Thursday, November 13, 2008
Congressman William J. Jefferson receiving 57% of the votes in his bid for re-election to Congress (see here), may be facing a tougher issue as he lost his argument for dismissal of the criminal case pending against him, an indictment with conspiracy and substantive offenses. (see Indictment) (see here commentary on the Indictment). The district court had previously held that the grand jury proceedings and Indictment did not implicate the Speech and Debate Clause.
The Fourth Circuit Court of Appeals (opinion here) rejected Jefferson's contention that:
"the grand jury was improperly presented with evidence of his legislative acts and that such evidence was relevant to its decision to indict. He asserts that the Indictment thus contravenes the legislative immunity provided to him by the Speech or Debate Clause of the Constitution, see U.S. Const. art. I, § 6, cl. 1, and must be dismissed."
In rejecting Jefferson's claim that the case should be dismissed, the Fourth Circuit stated:
"we are satisfied that the district court, in conducting the pretrial proceedings, accorded Congressman Jefferson every substantive and procedural protection to which he was entitled. As the court explained in its Opinion, it decided to analyze the Excerpts and review in camera certain grand jury materials "because the Speech or Debate Clause protection afforded legislators is so important, and out of an abundance of caution." United States v. Jefferson, 534 F. Supp. 2d 645, 649 (E.D. Va. 2008) (emphasis added). After conducting its review, the court concluded that the grand jury had not considered any Speech or Debate Clause material. See id. at 654. The court acknowledged, however — and we agree — that the controlling authorities did not compel such a comprehensive review. See id. at 649. Under the facts of this case, however, the court’s decision to act as it did in assessing Jefferson’s Speech or Debate Clause Claim was within its discretion and entirely appropriate. With the foregoing principles in mind, we are content to reject Jefferson’s request for further review of the grand jury record, and we affirm the district court’s refusal to dismiss the Indictment."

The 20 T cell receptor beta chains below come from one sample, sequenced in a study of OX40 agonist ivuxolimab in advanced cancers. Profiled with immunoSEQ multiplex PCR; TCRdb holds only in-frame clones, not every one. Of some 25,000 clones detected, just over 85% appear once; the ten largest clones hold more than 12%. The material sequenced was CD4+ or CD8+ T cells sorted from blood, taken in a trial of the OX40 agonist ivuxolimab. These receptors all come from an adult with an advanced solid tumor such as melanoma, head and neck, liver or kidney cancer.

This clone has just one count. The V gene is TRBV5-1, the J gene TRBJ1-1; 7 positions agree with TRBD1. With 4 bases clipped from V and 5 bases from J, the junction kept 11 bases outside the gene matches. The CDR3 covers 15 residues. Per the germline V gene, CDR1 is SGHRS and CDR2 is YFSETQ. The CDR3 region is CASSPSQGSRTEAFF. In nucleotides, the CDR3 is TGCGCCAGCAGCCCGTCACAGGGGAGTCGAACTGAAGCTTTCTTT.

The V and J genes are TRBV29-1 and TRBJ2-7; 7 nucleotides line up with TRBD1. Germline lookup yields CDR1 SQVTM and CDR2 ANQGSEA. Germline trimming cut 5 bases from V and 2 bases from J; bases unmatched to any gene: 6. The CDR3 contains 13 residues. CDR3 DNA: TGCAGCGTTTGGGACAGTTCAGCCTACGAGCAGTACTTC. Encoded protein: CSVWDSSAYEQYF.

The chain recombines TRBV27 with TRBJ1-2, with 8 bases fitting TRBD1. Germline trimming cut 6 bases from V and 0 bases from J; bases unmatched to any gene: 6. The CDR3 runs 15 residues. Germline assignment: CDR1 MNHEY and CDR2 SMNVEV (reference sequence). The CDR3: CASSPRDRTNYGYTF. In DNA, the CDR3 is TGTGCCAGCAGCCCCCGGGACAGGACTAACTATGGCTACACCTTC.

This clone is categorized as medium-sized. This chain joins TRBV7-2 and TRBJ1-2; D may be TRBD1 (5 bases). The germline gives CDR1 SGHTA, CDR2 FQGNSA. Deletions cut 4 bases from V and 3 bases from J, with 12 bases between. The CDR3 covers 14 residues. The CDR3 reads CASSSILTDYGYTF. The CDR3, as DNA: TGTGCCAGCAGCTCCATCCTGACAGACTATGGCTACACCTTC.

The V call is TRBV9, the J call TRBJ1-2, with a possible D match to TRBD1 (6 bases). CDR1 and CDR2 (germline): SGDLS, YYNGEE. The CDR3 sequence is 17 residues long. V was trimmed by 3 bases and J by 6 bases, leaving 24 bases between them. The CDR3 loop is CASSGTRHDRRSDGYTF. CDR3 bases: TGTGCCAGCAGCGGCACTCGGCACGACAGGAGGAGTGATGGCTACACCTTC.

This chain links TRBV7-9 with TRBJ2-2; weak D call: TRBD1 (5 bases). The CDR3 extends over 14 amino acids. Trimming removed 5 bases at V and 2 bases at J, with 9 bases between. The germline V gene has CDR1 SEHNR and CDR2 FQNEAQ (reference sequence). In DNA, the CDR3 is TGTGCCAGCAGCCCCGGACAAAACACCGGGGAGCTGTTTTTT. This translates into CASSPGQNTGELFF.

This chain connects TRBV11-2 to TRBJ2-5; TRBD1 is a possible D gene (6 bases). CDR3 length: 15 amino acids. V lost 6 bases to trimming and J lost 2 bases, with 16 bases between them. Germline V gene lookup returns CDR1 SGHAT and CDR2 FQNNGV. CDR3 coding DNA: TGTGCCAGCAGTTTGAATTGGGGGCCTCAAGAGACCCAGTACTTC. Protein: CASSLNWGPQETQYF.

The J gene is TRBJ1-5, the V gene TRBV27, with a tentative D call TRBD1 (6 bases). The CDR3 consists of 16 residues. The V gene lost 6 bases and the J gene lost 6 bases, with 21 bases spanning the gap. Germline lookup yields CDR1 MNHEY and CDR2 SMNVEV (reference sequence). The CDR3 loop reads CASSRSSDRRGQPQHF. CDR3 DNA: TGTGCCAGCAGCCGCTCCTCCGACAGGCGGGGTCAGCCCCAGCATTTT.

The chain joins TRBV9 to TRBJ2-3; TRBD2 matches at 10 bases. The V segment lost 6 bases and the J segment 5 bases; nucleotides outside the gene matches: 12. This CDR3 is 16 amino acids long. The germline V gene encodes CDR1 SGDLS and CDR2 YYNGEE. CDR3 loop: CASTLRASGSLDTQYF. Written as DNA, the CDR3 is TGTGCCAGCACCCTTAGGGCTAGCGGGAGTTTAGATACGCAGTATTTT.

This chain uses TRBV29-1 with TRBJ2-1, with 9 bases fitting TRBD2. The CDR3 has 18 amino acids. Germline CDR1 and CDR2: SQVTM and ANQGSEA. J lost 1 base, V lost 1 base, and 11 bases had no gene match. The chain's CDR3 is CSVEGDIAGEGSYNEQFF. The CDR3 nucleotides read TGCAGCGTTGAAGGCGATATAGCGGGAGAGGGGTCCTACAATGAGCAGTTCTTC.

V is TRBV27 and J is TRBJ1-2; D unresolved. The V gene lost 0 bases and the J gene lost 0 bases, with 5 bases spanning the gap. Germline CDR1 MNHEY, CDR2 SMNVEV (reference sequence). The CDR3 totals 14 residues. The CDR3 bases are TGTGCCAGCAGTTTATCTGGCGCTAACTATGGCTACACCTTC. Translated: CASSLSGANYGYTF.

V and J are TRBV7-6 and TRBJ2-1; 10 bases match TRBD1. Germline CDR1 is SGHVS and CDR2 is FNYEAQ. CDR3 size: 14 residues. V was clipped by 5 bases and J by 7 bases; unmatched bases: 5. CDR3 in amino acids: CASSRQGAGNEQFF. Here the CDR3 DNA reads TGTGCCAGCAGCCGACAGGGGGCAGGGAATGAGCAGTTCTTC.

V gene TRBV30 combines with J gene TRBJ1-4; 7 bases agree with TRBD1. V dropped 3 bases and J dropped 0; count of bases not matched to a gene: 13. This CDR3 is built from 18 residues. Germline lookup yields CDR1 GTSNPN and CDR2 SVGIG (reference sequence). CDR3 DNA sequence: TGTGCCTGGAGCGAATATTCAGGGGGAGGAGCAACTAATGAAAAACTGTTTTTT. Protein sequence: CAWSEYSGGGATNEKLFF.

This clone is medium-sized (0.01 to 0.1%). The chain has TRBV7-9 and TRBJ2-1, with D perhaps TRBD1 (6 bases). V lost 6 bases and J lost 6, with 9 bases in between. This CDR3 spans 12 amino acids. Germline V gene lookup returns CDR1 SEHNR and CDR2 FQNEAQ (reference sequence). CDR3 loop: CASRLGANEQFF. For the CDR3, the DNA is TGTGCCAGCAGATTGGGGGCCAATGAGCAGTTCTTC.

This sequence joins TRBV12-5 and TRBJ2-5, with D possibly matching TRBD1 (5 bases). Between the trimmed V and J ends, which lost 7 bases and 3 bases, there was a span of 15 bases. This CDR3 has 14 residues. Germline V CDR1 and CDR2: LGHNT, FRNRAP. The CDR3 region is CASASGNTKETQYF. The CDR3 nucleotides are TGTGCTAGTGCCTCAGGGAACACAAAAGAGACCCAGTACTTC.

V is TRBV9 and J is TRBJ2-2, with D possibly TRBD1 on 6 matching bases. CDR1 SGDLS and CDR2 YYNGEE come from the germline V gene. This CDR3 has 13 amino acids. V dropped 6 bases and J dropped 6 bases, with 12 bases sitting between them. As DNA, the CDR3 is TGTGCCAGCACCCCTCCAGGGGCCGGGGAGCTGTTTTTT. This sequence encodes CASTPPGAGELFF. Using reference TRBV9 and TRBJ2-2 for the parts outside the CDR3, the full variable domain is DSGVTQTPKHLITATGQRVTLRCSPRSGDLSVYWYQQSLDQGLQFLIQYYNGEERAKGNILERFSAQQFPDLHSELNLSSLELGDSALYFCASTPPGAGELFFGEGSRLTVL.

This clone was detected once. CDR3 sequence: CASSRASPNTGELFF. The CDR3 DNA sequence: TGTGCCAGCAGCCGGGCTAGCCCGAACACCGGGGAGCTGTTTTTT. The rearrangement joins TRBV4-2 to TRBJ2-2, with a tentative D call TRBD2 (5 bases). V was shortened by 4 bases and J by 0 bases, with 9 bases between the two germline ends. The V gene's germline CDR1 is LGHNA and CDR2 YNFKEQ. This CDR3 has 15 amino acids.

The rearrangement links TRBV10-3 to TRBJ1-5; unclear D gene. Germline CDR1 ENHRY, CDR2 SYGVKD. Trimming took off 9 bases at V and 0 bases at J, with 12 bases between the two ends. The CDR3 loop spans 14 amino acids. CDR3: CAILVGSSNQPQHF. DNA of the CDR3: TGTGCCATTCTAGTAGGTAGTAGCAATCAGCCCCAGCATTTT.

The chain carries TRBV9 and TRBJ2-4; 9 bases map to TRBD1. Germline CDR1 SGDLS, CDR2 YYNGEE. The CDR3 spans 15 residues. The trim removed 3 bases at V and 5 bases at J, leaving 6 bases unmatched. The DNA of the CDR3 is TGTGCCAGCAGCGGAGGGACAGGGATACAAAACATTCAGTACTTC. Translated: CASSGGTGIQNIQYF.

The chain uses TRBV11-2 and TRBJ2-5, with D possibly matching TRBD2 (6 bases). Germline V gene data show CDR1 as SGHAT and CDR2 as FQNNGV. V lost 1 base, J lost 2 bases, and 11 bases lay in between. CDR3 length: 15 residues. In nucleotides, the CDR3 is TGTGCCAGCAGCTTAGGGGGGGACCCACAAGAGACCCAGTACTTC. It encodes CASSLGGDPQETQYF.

But although he lost this battle, one that seldom is won in the courts, the real test has yet to be determined.